November 17, 2010
Al Boerema introduces the topic:
The theme of this issue of CEJ is diversity. Let’s talk about this from the perspective of whether diversity is a value that Christian schools should seek. What does it mean for a Christian school to be diverse, and what are barriers to creating and maintaining diversity in Christian schools?
November 29, 2010
Rebecca De Smith begins the conversation with some opening thoughts.
God loves diversity. Just look at the creation. From microscopic DNA molecules to the vast universe filled with countless stars and galaxies, our Creator has demonstrated boundless creativity over and over again. Diversity is an undeniable part of our world, and so we shouldn’t be surprised that it is becoming prevalent in our schools. More and more students with diverse backgrounds populate our classrooms. They come with a variety of cultural backgrounds, language proficiencies, academic abilities, and many other diverse characteristics. As Christian teachers, we are called to respond to the needs of these students. Here are two places to begin.
The teacher’s attitude is key in creating a classroom atmosphere of trust and acceptance, where all students are welcomed, supported, and provided with the best opportunities to learn. We only have to look at the Master Teacher to get us on the right track. Jesus Christ embraced the various men, women, and children he encountered, loving them, accepting them, teaching them, and giving them exactly what they needed. We can learn a lot about accepting diversity by adopting the attitude of Jesus and modeling his actions.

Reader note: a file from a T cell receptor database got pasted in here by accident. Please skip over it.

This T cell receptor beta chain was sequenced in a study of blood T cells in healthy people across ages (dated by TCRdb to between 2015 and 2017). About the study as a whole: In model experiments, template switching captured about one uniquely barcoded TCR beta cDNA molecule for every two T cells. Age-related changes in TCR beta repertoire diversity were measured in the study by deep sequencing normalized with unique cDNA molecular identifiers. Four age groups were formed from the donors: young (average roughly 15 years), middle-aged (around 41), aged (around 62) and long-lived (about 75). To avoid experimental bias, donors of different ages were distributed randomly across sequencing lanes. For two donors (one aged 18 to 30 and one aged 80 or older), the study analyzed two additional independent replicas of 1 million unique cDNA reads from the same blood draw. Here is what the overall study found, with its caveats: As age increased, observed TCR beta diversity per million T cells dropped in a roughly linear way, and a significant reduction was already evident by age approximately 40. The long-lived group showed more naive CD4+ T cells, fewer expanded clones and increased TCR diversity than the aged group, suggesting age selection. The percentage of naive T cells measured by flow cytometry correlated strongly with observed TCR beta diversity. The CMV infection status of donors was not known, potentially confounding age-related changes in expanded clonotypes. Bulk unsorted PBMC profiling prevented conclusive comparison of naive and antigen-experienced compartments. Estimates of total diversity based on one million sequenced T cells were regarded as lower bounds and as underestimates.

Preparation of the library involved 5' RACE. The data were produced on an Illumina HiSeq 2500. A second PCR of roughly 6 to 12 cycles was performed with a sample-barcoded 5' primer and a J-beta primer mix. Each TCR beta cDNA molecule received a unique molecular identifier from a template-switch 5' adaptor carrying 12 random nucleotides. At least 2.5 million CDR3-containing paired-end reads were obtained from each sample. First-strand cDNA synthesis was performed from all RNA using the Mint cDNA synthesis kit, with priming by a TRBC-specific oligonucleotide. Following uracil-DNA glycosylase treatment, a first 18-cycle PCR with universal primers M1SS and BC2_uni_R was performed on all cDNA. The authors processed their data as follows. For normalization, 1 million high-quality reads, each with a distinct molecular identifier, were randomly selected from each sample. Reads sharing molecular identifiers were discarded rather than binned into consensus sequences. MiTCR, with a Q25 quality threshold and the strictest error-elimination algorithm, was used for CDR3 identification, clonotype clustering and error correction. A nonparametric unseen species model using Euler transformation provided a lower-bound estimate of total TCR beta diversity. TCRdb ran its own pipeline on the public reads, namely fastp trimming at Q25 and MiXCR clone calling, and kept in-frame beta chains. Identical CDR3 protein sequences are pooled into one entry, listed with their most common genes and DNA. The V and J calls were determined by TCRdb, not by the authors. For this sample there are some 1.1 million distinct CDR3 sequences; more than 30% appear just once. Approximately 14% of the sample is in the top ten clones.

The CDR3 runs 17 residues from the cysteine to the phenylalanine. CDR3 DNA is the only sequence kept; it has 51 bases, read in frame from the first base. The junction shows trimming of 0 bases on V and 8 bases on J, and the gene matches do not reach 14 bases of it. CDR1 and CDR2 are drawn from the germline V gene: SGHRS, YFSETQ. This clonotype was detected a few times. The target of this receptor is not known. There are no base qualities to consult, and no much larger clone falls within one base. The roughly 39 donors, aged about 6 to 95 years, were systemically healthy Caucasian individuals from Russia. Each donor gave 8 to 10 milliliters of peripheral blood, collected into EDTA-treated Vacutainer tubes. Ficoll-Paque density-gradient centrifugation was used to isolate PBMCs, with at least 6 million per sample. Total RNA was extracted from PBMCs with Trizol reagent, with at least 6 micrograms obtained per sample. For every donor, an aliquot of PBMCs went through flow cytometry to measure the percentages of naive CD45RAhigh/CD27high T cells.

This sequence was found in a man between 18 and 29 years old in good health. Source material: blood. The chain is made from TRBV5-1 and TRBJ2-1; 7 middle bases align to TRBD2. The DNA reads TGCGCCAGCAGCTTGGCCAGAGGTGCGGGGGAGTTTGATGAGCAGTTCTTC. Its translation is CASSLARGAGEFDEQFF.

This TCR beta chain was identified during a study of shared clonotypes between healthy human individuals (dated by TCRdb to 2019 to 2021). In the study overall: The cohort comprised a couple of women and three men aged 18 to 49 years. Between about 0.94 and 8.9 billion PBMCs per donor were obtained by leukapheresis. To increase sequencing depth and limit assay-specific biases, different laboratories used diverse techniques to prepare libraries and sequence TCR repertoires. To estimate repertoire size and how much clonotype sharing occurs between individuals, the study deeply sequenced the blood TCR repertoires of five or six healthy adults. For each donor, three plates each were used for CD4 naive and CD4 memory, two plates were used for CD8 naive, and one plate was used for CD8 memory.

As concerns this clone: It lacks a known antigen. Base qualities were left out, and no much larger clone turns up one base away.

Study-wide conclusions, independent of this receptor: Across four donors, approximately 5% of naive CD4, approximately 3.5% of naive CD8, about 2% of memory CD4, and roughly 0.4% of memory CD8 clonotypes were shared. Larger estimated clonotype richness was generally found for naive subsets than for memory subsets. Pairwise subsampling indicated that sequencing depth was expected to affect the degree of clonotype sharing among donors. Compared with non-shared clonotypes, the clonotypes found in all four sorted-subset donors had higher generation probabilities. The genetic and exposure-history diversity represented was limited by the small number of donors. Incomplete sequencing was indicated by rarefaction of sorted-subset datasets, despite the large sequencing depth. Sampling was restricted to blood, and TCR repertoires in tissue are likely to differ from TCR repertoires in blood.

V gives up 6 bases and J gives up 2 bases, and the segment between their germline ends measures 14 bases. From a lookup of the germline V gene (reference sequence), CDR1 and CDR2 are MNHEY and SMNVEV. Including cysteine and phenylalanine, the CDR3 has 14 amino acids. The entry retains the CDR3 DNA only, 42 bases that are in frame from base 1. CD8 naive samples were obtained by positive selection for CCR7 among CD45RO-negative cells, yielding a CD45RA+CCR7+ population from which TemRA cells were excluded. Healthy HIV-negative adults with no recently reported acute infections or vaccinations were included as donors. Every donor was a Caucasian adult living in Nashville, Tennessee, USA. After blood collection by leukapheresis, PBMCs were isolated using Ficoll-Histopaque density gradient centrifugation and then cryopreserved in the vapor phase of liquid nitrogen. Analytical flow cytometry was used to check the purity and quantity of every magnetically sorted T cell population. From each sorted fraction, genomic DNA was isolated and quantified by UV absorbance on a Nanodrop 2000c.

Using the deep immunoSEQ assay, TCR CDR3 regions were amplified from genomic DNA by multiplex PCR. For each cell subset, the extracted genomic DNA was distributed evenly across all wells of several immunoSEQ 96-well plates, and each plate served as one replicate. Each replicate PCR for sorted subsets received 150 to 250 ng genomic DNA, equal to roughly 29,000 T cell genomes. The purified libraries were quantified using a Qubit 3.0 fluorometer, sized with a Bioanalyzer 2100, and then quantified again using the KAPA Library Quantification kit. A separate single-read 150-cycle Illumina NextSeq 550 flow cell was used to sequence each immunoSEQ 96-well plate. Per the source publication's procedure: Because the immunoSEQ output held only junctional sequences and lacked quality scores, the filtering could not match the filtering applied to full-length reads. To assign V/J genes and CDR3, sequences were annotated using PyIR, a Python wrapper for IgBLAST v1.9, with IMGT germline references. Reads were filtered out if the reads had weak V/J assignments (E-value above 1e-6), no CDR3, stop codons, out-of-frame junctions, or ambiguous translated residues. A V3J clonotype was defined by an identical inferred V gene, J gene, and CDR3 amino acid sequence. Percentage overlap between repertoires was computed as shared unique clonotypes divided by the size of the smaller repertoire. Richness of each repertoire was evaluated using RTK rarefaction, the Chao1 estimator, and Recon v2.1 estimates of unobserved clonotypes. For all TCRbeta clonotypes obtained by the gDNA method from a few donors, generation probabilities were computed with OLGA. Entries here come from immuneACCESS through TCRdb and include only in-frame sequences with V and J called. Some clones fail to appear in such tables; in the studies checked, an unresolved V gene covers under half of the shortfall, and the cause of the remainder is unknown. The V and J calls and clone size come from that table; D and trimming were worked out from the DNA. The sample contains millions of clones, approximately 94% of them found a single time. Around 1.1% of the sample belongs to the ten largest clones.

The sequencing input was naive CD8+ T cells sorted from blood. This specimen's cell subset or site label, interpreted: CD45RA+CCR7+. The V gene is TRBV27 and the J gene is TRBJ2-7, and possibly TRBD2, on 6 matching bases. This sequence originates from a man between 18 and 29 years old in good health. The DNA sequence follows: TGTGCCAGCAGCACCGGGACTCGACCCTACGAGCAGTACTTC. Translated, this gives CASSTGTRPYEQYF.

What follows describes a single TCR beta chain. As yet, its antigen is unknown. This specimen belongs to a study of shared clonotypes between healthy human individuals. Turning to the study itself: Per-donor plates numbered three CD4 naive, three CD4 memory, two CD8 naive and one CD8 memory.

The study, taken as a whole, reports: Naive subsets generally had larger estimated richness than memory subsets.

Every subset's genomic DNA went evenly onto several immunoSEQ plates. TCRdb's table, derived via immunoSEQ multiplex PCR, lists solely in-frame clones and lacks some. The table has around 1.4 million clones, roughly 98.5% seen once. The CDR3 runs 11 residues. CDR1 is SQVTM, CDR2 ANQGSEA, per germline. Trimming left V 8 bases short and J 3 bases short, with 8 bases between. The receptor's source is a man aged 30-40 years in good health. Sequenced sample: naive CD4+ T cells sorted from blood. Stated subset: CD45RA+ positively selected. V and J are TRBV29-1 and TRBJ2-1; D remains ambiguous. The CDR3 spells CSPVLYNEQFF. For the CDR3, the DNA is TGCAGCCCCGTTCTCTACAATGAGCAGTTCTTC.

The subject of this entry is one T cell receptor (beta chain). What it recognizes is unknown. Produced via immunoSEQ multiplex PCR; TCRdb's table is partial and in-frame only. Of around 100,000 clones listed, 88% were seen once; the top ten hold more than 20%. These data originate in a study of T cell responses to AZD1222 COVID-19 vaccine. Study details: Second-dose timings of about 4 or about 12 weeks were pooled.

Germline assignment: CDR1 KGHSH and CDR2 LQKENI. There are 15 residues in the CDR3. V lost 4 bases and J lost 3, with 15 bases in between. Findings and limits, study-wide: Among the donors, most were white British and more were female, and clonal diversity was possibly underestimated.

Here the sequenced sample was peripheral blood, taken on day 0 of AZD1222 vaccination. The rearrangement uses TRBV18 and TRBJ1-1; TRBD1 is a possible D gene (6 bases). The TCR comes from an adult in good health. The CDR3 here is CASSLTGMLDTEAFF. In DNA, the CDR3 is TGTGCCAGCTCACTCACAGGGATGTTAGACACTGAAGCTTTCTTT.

Along with an attitude of respect and acceptance, teachers must provide effective instruction so all students can achieve. Adapting curriculum to students with various learning needs, language limitations, and social/emotional deficits takes time, energy, and a lot of creativity. This can be very challenging, and the more diverse your students are, the more challenging it can be! Begin to find ideas for differentiation by taking advantage of the many resources available through books, websites, and experienced teachers in your building. The more ways you learn to adapt your curriculum, the more effectively you’ll meet your students’ needs.
So is diversity in our schools really something we should encourage? Is it worth all the time and effort we must put into it? All we have to do is look around at the delightful world we live in to see that diversity is something God intended for us. We cannot deny it—we must learn to embrace diversity with joy and acceptance in our attitudes and actions as we teach God’s covenant children.
December 9, 2010
Christian Altena adds to the discussion:
A snowy greeting to all from Chicago!
Amen, amen, thrice I say “amen” to the thoughts expressed by Rebecca. Amen to a celebration of the diversity of God’s people. Amen to an awe-filled wonder at the multitudinous examples of his power expressed in creation. Amen to the variety of religious expressions that we increasingly find within our schools. Amen to the differing ways that our students experience and understand the world around them. Amen to their perspectives, for through them our worlds all widen. Amen to the diversity that is unified in Christ.